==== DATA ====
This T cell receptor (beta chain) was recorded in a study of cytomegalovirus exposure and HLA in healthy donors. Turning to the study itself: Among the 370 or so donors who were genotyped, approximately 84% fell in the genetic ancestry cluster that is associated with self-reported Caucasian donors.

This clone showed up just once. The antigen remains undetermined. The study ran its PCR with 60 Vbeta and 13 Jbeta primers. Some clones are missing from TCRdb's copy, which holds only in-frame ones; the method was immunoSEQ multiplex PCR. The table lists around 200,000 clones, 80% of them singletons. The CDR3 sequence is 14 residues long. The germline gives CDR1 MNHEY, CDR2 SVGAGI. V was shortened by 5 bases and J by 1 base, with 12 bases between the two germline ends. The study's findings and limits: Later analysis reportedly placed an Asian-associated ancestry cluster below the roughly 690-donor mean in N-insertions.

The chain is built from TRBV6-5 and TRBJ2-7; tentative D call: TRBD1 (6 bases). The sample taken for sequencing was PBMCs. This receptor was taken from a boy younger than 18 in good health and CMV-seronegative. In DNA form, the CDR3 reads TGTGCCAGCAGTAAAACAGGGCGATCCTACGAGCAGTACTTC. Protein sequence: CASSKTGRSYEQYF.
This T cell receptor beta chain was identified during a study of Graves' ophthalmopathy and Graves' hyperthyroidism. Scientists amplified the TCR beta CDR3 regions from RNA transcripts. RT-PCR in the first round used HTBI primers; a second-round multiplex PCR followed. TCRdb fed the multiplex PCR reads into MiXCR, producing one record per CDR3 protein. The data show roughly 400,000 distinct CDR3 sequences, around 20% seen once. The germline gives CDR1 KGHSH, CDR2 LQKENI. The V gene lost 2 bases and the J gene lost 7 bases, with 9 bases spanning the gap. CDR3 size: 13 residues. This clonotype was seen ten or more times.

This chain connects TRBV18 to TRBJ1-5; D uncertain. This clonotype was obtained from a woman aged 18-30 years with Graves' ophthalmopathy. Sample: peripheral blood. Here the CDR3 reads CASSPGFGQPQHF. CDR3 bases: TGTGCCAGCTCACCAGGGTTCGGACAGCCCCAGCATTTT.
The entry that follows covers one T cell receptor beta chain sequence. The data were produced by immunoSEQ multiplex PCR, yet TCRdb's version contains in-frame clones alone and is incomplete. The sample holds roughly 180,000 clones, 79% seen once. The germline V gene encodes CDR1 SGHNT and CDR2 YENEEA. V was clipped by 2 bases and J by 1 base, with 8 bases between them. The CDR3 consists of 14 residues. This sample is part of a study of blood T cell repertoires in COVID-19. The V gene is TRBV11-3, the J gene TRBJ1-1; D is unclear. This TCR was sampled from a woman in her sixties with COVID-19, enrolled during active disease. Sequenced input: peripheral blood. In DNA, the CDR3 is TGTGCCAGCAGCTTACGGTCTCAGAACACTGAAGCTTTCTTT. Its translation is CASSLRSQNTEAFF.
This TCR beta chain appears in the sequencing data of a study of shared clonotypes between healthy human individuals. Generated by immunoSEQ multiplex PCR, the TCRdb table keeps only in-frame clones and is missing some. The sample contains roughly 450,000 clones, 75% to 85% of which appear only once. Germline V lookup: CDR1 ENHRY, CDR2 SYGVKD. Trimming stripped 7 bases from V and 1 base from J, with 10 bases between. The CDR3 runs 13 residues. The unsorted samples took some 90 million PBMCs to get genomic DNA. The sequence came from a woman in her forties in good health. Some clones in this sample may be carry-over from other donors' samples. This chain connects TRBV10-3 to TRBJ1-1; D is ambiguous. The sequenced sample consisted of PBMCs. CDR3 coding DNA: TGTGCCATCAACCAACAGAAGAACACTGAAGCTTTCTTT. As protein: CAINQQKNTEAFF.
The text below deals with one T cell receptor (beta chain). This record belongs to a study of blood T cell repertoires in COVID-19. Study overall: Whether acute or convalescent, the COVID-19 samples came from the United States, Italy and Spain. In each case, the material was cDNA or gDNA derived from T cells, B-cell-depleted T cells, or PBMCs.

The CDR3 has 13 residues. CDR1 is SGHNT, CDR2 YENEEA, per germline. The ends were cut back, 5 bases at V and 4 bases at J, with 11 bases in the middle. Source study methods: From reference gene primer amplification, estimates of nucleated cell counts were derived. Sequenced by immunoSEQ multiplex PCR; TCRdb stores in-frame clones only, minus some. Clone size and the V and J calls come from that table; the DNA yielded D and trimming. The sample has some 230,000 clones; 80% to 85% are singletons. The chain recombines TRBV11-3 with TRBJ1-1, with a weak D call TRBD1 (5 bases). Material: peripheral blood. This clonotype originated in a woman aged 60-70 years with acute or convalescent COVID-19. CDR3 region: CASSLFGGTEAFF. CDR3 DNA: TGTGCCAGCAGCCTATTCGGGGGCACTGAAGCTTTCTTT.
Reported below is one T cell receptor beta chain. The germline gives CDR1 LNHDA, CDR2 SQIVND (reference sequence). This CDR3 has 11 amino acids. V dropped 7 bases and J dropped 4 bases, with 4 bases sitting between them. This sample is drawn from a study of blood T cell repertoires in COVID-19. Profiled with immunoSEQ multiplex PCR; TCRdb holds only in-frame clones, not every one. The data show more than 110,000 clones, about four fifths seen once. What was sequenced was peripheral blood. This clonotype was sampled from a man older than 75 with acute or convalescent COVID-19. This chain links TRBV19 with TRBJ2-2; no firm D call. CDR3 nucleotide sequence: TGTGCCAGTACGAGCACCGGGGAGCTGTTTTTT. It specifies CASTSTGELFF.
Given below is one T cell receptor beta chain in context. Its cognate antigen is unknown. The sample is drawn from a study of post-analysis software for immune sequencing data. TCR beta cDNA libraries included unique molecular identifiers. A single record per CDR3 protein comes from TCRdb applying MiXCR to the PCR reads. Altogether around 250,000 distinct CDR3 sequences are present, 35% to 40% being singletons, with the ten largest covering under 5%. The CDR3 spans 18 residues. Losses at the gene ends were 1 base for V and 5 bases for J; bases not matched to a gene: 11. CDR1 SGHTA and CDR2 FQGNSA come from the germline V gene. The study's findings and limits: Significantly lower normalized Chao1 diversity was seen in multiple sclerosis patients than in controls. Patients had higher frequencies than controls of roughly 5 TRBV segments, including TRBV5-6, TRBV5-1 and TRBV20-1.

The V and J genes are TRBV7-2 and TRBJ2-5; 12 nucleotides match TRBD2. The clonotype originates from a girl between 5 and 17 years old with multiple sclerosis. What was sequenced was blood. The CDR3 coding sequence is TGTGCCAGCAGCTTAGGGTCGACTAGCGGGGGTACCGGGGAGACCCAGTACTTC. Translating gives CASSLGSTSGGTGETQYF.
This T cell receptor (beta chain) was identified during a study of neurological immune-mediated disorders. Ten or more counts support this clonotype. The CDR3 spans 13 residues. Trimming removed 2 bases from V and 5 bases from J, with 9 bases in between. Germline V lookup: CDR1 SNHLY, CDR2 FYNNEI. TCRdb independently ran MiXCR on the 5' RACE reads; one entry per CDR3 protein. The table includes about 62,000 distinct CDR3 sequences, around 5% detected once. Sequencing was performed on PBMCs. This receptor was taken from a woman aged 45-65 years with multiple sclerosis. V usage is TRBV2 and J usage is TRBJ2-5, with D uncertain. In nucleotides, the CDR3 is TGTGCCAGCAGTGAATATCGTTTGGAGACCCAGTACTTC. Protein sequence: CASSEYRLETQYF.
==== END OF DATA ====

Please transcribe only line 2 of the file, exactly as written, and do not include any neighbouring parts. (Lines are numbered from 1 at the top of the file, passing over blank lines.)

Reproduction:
This clone showed up just once. The antigen remains undetermined. The study ran its PCR with 60 Vbeta and 13 Jbeta primers. Some clones are missing from TCRdb's copy, which holds only in-frame ones; the method was immunoSEQ multiplex PCR. The table lists around 200,000 clones, 80% of them singletons. The CDR3 sequence is 14 residues long. The germline gives CDR1 MNHEY, CDR2 SVGAGI. V was shortened by 5 bases and J by 1 base, with 12 bases between the two germline ends. The study's findings and limits: Later analysis reportedly placed an Asian-associated ancestry cluster below the roughly 690-donor mean in N-insertions.